In the past few years, Arizona has been in the nation’s spotlight not for what makes the state beautiful, but what made it extremely controversial: SB1070. With the introduction of SB1070, immigrants in Arizona were being singled out and subjected to daily struggles that could not be matched, and the need for a unifying voice in the community came out through art. Artists such as Ernesto Yerena shared his frustrations through the Alto Arizona campaign and the local Phoenix community got involved in creating the Calle 16 Mural Project.
“SB1070 was the spark plug but it’s more than that. It’s not just Latino and Mexican artists, it’s Phoenician artists, it’s Arizona artists,” said Hugo Medina, local artist and one of the founders of the project.
The Calle 16 Mural Project reignited the arts community in Phoenix and turned adversity into something thriving and beautiful. Soon after, various organizations also began to get involved, facilitated by long-standing leader in the local arts community, Phoenix Center for the Arts (PCA). For the past 30 years, the PCA has been a foundation and center for the arts in the city, offering classes and outreach in the performing and, notably, visual arts.
After joining forces with nonprofit Phoenix Center Arts Association, the PCA withstood threats of a shut down and came back to inspire the community with a vengeance. One such program is the Phoenix Mural, organized and curated by local Bolivian artist Hugo Medina, which had its debut last December at the first annual Phoenix Festival of the Arts. The event was a weekend-long cultural celebration at Hance Park showcasing music, drama, food- but it was the Mural that made the biggest impression.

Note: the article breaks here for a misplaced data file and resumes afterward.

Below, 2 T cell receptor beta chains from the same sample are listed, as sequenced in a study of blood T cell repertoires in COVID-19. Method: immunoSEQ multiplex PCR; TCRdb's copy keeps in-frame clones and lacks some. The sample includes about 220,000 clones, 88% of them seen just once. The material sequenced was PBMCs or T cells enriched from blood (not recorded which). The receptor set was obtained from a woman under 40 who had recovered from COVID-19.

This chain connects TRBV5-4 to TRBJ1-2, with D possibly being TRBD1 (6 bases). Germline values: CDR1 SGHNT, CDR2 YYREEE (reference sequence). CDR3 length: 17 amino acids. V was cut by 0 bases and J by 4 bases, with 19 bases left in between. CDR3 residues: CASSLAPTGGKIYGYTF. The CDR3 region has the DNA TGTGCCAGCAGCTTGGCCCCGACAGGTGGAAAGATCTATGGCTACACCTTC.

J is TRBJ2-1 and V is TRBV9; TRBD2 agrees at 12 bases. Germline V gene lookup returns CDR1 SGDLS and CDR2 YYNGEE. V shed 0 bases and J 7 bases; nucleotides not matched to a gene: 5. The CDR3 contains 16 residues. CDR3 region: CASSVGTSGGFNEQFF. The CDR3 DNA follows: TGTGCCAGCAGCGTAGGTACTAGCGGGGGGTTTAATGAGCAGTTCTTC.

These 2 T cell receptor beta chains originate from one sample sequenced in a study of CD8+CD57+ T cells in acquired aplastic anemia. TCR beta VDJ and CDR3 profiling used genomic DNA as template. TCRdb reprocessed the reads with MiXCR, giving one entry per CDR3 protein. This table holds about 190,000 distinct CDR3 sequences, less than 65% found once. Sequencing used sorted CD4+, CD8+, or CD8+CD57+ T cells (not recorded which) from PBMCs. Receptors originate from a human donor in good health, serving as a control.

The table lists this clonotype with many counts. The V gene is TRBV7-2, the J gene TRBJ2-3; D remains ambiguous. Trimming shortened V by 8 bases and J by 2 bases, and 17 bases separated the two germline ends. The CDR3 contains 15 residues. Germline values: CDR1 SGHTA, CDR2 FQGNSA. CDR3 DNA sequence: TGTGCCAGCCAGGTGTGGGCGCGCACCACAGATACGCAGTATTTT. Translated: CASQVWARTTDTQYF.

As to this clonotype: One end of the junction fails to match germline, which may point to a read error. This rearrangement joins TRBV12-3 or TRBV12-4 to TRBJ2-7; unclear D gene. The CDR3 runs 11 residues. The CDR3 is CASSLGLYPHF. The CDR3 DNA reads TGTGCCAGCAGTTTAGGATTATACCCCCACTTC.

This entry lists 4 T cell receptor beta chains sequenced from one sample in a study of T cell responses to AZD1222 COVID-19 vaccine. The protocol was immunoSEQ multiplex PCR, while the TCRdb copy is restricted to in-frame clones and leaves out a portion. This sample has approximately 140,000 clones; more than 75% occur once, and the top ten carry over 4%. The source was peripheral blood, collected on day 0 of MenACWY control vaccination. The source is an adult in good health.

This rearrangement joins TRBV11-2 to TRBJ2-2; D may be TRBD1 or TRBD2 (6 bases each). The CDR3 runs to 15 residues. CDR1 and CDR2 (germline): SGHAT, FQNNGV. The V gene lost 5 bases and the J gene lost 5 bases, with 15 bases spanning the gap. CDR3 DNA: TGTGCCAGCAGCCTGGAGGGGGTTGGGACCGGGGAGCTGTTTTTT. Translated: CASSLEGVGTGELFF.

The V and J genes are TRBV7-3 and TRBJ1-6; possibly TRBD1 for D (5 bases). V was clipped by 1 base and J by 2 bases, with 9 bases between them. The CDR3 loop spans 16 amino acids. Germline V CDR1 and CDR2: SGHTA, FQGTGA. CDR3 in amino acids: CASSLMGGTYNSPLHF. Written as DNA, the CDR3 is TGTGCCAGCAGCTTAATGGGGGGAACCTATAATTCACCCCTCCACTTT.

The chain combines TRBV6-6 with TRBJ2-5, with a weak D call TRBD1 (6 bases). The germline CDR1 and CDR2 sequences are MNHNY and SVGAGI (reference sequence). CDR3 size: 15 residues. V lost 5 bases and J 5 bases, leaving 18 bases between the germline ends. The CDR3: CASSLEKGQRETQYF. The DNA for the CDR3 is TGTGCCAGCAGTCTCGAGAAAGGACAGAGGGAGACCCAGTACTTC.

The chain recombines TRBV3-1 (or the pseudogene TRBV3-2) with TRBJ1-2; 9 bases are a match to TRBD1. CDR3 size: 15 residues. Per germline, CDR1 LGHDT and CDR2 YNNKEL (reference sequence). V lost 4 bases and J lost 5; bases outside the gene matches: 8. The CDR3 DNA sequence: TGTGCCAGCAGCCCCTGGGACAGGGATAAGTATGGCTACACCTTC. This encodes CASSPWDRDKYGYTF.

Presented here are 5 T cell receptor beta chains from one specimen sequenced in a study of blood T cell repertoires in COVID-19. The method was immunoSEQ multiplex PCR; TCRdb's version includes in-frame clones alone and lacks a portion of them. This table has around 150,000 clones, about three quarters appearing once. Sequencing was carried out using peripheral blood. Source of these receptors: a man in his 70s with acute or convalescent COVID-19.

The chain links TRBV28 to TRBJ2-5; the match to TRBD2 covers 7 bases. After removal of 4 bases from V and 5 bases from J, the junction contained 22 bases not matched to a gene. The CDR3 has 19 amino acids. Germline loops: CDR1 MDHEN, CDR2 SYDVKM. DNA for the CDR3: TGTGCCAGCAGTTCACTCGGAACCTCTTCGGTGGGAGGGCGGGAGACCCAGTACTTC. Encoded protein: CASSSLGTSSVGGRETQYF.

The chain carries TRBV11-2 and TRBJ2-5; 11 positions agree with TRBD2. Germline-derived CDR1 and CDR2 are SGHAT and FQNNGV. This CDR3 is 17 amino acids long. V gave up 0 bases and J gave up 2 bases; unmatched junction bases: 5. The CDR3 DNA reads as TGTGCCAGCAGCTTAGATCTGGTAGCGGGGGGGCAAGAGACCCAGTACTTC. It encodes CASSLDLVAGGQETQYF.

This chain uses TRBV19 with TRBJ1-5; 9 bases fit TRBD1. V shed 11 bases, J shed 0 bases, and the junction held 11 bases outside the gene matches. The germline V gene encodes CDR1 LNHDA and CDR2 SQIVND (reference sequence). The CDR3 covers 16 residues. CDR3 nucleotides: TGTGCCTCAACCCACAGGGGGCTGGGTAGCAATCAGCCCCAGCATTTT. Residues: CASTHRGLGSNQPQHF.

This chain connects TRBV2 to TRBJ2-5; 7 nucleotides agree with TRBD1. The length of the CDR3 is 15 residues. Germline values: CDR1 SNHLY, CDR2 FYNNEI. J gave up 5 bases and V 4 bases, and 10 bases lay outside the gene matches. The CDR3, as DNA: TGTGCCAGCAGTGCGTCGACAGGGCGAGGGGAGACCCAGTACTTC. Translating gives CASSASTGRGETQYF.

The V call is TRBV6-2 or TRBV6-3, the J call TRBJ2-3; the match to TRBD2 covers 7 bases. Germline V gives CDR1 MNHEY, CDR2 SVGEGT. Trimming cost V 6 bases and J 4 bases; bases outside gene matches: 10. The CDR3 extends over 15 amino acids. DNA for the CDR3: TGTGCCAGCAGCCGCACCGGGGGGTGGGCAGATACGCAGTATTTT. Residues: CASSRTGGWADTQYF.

By the end of the weekend, more than 100 local Phoenix artists gathered by Medina had added their unique style to one of the longest murals painted in Arizona and possibly, the country.
“The mural began as an independent project to bring more of the community to the 1st Phoenix Festival of the Arts and it is now being integrated as a recurring part of the festival,” says Medina. “The mural will grow and evolve each year- I don’t want to do the same thing over and over again.”
And with the help of some of his talented friends and the success they’re already having, a bright light is shining back in the city and the hopes for the Phoenix Mural are very high.
“I believe-and it’s one of my goals- that we will become a mural destination. [I want] muralists and artists from all over the world to come here to paint.”
The Phoenix Festival of the Arts is currently holding a poster design competition for 2014’s festival – artists stand to win a $300, and deadline for entry is March 16th. Find out more here, and check out the Phoenix Center for the Arts to get involved in awesome classes and activities and start creating!